Below embodiments of the present invention will be described, reference being made to the accompanying drawings, where:
FIG. 1 shows a schematic view of a ventilating system according to the present invention, said ventilating system being connected to two fire compartments;
FIG. 2 shows a schematic side view, in enlarged scale, of a ventilating means that is incorporated in the to ventilating system;
FIG. 3 shows a section along A—A in FIG. 2;
FIG. 4 shows a schematic view of the ventilating system according to FIG. 1, where two of the valves are closed;
FIGS. 5-7 show schematically the valve means according to FIG. 2 at different operating conditions of the ventilating system;
FIG. 8 shows schematically an alternative embodiment of a ventilating means; and
FIGS. 9-11 show schematically the ventilating means according to FIG. 8 at different operating conditions of the ventilating system.
The ventilating system, shown schematically in FIGS. 1 and 4, comprises a main duct 1 for supply air, a first and a second branch duct 3 and 5 respectively for supply air, a first and a second branch duct 7 and 9 respectively for exhaust air and a main duct 10 for exhaust air. A first valve means 11 is provided in the first branch duct 3 for supply air, a second valve means 12 is provided in the second branch duct 5 for supply air, a third valve means 13 is provided in the first branch duct 7 for exhaust air and a fourth valve means 14 is provided in the second branch duct 9 for exhaust air. The plus signs and the minus signs, + and − respectively, of each valve means 11-14 symbolize that the pressure drop of the ventilating air is measured over the valve means 11-14.
In FIG. 1 the ventilating system according to the present invention is connected to a first and a second fire compartment 15 and 16 respectively, the arrows 17-20 symbolize the normal direction of flow of the air in the ventilating system, i.e. ventilating air is supplied to the fire compartments 15 and 16 via the main duct 1 and the branch ducts 3 and 5 while ventilating air is exhausted from the fire compartments 15 and 16 via the branch ducts 7 and 9 and the main duct 10. In order to effect flow of the ventilating air according to the arrows 17-20 the ventilating system according to the present invention also comprises air transporting means, e.g. fans, that are not disclosed in FIG. 1.
In the disclosed embodiment the valve means 11, 12, 13 and 14 are of the type where a damper of each valve means is pivotally mounted, said damper may seal against abutments of the valve means. A preferred valve means will be described schematically with reference to FIGS. 2 and 3.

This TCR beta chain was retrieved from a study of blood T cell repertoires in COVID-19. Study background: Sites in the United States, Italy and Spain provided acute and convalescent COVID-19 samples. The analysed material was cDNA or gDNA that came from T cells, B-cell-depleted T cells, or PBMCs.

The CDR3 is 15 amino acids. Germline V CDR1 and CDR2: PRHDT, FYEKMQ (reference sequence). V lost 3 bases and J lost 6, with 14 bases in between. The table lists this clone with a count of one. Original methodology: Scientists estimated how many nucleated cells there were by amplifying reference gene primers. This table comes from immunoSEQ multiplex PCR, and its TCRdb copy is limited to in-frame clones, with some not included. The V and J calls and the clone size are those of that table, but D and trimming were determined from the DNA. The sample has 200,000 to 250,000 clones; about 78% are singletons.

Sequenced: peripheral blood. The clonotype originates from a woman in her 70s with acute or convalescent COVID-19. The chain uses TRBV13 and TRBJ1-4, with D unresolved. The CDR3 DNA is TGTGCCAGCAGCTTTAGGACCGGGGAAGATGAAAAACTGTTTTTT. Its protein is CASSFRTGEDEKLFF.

In each of the branch ducts 3-9 a valve means 11-14 according to FIG. 2 and 3 is provided. Said valve means 11-14 comprises a duct portion 21 that he is intended to constitute a portion of respective branch duct 3-9. Above the duct portion 21 in FIG. 2 a chamber 22 is provided, said duct portion 21 and the chamber 22 being defined by a perforated metal sheet 23. The chamber 22 also has a lid 24 that can be removed from the chamber 22 for inspection and service. A damper 25 of the valve means 11-14 is pivotable around a shaft 26 that extends through the chamber 22 and the lid 24. Said shaft 26 is connected to an operating means 27 by means of which the shaft 26 may be brought to rotate. Said operating means 27 preferably constitutes an electric motor but also other types of operating means are possible within the scope of the invention. As is most evident from FIG. 3 an abutment 28 is provided inside the duct portion 21 of the valve means 11-14. The opening defined by said abutment 28 is normally adapted to the shape of the damper 25, i.e. if the damper 25 is circular, the opening defined by the abutment 28 is also preferably circular.
Means for measuring the pressure drop over the damper 25 is provided in the chamber 22, said means being shown schematically in FIG. 2. A first measuring means 29 measures the pressure of the ventilating air before the damper 25 while a second measuring means 30 measures the pressure of the ventilating air after the damper 25. It is an essential benefit that the measuring of the air pressure takes place within the chamber 22, i.e. inside the perforated sheet 23. Thereby, an essentially absolute static air pressure is established that is not influenced by the turbulence of the air. Said first and second measuring means 29 and 30 respectively are connected to a registering means 31, which in its turn is connected to the operating means 27 in order to activate said operating means 27 when the damper 25 is to be closed or its opening degree is regulated.